No Grub Creek

Mine, Active

Commodities and mineralogy

Main commodities Au
Other commodities Bi; W
Ore minerals bismuth; gold; scheelite
Gangue minerals graphite; quartz

Geographic location

Quadrangle map, 1:250,000-scale BD
Quadrangle map, 1:63,360-scale C-4
Latitude 64.676
Longitude -145.611
Nearby scientific data Find additional scientific data near this location
Location and accuracy No Grub Creek is roughly 2 miles long and drains south into the Salcha River at the town of Caribou. The Alaska Division of Mining Kardex file system reports placer mining 1 mile along the base of No Grub Creek. The approximate center of the mining activity is in NW1/4NE1/4 section 7, T. 3 S., R. 11 E., of the Fairbanks Meridian. A tractor trail from the town of Caribou, and the Salcha River provide access to the lower No Grub Creek drainage. An airstrip on the Salcha River, shown on U.S.G.S. maps, is washed out and unsuitable for use (M.B. Werdon, oral communication, 1998). It is locality 17 of Cobb and Eberlein (1980), who summarized relevant references under the name 'No Grub Creek'.

Geologic setting

Geologic description

The bedrock in the region is schist, gneiss, some granite, and minor amounts of serpentinite and marble. The schist is composed of quartz, feldspar, and mica, with localized garnetiferous and marble zones. The gneiss is coarse to fine grained with various amounts of quartz, feldspar, hornblende, and biotite. They have suspected protoliths of Precambrian and Paleozoic sedimentary and igneous rocks. The intrusive bodies in the area range in composition from granodiorite to quartz monzonite with Cretaceous to Tertiary K-Ar ages (Weber and others, 1978). The intrusive bodies in the area range in composition from granodiorite to quartz monzonite with Cretaceous to Tertiary K-Ar ages (Weber and others, 1978). The gravels in the region average 18 to 20 feet in thickness and contain a variety of schist, gneiss, granite, and vein quartz (Prindle, 1906). Brooks (1908) reported the fineness of the gold in the Salcha region to be higher than that mined in the Richardson district.
It is reported that coarse gold, native bismuth, and minor scheelite were found in quartz veins in the No Grub Creek drainage (Menzie and Foster, 1979). Joesting (1942) noted an assay of gold and bismuth reported by C.F. Shield in 1938. Hasler and others (1973) report igneous and metamorphic hosted quartz veins containing variable amounts of native bismuth, bismuthinite, gold, graphite, and scheelite in the No Grub Creek drainage. Glover (1950) reported a range in gold fineness of 868 to 878 for No Grub Creek.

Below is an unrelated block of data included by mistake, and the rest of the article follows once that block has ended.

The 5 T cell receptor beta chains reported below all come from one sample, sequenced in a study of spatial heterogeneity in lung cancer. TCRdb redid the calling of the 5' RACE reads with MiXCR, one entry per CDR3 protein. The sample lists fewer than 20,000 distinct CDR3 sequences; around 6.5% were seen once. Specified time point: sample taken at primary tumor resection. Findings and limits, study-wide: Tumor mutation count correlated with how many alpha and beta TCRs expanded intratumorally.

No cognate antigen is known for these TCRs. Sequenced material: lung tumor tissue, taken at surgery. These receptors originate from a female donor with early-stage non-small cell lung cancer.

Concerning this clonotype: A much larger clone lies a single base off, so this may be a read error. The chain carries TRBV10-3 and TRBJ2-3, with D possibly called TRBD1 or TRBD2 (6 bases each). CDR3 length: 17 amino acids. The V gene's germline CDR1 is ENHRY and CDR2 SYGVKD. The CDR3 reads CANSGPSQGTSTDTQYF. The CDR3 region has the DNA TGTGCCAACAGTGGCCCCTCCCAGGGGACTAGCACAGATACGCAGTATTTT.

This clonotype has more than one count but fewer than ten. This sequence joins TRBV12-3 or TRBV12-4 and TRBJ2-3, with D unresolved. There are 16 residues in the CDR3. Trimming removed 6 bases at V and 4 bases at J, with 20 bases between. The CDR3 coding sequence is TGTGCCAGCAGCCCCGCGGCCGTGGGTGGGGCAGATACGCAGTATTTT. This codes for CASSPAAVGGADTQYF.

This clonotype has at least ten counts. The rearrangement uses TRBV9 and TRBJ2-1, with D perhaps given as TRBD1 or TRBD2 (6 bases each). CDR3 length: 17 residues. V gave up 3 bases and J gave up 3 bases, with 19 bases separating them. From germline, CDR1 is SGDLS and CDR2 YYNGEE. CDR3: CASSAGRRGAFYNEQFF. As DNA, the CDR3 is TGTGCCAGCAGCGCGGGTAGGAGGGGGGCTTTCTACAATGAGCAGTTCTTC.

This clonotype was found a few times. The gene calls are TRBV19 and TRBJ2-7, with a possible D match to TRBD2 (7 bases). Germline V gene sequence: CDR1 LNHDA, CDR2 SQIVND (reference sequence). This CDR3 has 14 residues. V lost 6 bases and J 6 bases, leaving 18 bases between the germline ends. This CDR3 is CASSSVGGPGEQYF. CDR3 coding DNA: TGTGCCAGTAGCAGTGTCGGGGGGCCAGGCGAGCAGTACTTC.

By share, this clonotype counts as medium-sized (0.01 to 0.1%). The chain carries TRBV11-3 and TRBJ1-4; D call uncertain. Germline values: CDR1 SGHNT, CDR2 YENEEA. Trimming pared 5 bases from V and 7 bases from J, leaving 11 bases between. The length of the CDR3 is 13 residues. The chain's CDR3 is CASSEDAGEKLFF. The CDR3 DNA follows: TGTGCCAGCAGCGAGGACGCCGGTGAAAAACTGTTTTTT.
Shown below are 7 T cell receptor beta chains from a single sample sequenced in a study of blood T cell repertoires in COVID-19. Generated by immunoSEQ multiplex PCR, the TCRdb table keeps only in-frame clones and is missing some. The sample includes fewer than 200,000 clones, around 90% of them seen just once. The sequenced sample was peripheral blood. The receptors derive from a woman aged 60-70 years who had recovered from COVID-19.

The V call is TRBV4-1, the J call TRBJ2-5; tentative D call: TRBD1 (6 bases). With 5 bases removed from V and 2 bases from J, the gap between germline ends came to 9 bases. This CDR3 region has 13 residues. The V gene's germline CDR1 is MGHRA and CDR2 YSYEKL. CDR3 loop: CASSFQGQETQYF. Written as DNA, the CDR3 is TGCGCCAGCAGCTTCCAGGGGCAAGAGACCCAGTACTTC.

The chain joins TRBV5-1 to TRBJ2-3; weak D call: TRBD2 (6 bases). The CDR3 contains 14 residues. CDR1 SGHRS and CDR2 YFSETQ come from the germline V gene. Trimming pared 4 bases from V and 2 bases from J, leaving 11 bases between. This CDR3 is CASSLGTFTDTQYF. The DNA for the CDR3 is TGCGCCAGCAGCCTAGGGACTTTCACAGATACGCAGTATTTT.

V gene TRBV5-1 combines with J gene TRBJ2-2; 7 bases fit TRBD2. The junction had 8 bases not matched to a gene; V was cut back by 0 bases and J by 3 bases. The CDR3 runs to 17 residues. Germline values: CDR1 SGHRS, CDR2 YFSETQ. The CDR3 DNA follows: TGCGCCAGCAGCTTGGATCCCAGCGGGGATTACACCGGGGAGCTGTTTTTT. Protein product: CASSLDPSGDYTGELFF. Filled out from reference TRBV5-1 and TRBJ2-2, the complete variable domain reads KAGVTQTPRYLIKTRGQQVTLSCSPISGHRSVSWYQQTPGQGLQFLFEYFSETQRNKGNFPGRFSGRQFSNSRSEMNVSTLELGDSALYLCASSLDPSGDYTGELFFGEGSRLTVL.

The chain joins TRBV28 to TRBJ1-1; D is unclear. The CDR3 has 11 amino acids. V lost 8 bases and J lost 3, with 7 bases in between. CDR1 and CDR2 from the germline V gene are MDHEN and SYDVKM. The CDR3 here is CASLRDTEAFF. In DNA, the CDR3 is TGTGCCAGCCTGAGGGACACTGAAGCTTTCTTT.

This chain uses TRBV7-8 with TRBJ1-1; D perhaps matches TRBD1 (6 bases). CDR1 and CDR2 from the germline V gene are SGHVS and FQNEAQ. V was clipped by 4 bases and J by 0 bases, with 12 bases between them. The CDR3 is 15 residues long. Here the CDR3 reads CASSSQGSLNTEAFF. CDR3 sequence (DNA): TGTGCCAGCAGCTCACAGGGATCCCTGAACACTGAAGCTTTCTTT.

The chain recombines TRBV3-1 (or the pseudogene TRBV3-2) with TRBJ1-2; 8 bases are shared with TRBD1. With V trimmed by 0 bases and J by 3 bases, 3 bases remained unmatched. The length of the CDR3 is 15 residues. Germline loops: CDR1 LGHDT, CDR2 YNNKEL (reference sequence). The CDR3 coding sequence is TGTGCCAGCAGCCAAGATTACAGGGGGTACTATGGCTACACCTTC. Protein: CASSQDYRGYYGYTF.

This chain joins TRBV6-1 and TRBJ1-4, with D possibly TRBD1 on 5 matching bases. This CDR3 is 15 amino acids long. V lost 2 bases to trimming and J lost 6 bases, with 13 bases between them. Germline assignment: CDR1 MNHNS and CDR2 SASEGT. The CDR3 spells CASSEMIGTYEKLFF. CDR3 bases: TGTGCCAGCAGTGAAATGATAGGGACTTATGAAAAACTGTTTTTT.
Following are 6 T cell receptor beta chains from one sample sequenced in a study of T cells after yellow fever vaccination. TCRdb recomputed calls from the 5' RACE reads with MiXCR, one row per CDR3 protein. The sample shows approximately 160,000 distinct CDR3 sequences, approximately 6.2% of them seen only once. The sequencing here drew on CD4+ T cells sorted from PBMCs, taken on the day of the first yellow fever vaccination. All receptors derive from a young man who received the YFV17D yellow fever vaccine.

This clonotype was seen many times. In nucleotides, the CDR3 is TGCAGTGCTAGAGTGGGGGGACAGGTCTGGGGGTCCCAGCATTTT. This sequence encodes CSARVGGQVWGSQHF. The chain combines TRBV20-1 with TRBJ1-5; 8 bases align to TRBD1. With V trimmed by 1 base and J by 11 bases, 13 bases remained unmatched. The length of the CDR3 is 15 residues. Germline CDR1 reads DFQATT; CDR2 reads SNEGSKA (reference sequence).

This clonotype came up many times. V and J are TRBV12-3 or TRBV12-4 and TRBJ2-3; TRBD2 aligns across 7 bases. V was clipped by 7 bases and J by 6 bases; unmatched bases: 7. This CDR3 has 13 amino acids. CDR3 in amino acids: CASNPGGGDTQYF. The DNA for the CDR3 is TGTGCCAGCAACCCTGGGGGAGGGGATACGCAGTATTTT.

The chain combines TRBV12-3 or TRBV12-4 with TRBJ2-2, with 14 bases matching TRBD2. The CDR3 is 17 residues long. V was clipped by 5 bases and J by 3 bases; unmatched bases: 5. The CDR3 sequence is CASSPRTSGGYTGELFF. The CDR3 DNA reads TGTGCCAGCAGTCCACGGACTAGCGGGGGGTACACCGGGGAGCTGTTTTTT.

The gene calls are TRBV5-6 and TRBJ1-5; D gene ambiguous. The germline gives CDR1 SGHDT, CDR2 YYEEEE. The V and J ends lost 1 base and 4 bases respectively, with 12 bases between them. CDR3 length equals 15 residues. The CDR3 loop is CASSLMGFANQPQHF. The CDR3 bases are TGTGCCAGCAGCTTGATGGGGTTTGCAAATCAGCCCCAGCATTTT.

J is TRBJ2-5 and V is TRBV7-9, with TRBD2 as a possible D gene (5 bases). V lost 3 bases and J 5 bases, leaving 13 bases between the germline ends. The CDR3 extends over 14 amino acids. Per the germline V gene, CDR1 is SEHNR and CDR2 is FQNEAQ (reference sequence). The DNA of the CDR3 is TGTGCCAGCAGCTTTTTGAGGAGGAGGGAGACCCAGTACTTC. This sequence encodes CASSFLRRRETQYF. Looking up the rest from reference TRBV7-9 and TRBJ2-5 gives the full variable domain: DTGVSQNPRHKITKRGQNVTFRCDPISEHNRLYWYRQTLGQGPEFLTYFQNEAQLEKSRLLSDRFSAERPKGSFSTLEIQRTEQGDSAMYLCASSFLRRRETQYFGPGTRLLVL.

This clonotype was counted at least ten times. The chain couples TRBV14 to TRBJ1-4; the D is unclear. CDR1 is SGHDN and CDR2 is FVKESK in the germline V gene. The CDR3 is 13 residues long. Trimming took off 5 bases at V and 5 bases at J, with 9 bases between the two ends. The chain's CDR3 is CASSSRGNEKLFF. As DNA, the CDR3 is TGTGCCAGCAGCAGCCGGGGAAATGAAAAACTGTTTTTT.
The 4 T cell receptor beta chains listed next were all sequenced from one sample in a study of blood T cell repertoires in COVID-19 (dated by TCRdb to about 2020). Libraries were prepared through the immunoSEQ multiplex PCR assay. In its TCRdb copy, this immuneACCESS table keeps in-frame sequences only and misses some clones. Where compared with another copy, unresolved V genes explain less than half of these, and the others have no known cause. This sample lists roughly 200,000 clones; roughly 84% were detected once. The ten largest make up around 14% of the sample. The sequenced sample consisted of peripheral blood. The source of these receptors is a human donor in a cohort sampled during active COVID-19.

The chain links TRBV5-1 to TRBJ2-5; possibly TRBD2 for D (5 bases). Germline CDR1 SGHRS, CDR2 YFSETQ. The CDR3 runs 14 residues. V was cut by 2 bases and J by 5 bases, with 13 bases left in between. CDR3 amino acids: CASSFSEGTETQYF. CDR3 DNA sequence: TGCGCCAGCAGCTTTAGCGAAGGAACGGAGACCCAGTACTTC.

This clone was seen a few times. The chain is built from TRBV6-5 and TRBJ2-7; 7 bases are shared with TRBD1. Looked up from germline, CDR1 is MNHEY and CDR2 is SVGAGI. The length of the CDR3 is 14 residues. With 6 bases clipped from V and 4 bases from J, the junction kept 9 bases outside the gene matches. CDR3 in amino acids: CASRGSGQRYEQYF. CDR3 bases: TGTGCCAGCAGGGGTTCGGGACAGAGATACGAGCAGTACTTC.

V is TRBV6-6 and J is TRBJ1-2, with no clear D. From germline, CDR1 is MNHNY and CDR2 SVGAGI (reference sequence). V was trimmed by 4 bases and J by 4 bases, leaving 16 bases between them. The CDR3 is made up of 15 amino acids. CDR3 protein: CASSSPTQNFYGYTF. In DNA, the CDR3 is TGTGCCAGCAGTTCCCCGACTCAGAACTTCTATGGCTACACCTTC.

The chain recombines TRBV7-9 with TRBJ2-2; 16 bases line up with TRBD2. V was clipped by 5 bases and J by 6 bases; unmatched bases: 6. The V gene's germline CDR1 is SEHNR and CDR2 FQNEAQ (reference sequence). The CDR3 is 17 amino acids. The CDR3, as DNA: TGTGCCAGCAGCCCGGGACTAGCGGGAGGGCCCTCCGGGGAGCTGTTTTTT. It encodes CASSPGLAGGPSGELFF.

Placer gold was first discovered in the Salcha River area in 1905. Prospecting initially occurred on the Butte Creek (BD006) and soon extended to nearby Caribou Creek (BD009), Pasco Creek (BD031), and Gold Creek (BD015) and associated tributaries. Live water and thawed ground presented the biggest obstacles during prospecting (Prindle, 1906; B 284). No Grub Creek was reported as a major regional producer through 1915 (Brooks ,1916). Smith (1942) reported that No Grub Creek was mined using methods other than dredging. The property was mined hydraulically in the late 1930s and early 1940s (C.F. Shield, unpublished data, 1979). Eberlein and others (1977) report intermittent mining continued through the late 1970s. In 1997 and 1998, there was small-scale placer mining and prospecting along No Grub Creek (M.B. Werdon, oral communication, 1998). Exploration to determine the lode source for the placer gold is currently being conducted in the No Grub Creek drainage (R. Van Nieuwenhuyse, oral communication, 1998).
Historically, No Grub Creek placer has been grouped with the mines and prospects of the Richardson district. From 1905 through 1921, gold production for the Richardson district was approximately 95,000 ounces of gold and 24,000 ounces of silver (Bundtzen and Reger, 1977). During the late 1930s and early 1940s, values for two years of gold production on No Grub Creek were $43,000 and $100,000. But only 1,000 troy ounces of gold were recovered during a third year, and the operation was shut down (C.F. Shield, unpublished data, 1979).
Geologic map unit (-145.613392837543, 64.6756073855514)
Mineral deposit model Placer Au (Cox and Singer, 1986; model 39a).
Mineral deposit model number 39a

Production and reserves

Workings or exploration Placer gold was first discovered in the Salcha River area in 1905. Prospecting initially occurred on Butte Creek (BD006) and soon extended to nearby Caribou Creek (BD009), Pasco Creek (BD031), and Gold Creek (BD015) and associated tributaries. Live water and thawed ground presented the biggest obstacles during prospecting (Prindle, 1906; B 284). No Grub Creek was reported as a major regional producer through 1915 (Brooks, 1916). Smith (1942) reported No Grub Creek was mined using methods other than dredging. The property was mined hydraulically in the late 1930s and early 1940s (C.F. Shield, unpublished data, 1979). Eberlein and others (1977) report intermittent mining through the late 1970s. Exploration to determine the lode source for the placer gold is currently being conducted in the No Grub Creek drainage (R. Van Nieuwenhuyse, oral communication, 1998).
Indication of production Yes; small
Production notes Historically, No Grub Creek placer has been grouped with the mines and prospects of the Richardson district. From 1905 through 1921, gold production for the Richardson district was approximately 95,000 ounces of gold and 24,000 ounces of silver (Bundtzen and Reger, 1977). During the late 1930s and early 1940s, values for two years of gold production were $43,000 and $100,000. But only 1,000 troy ounces of gold were recovered during a third year, and the operation was shut down (C.F. Shield, unpublished data, 1979).

References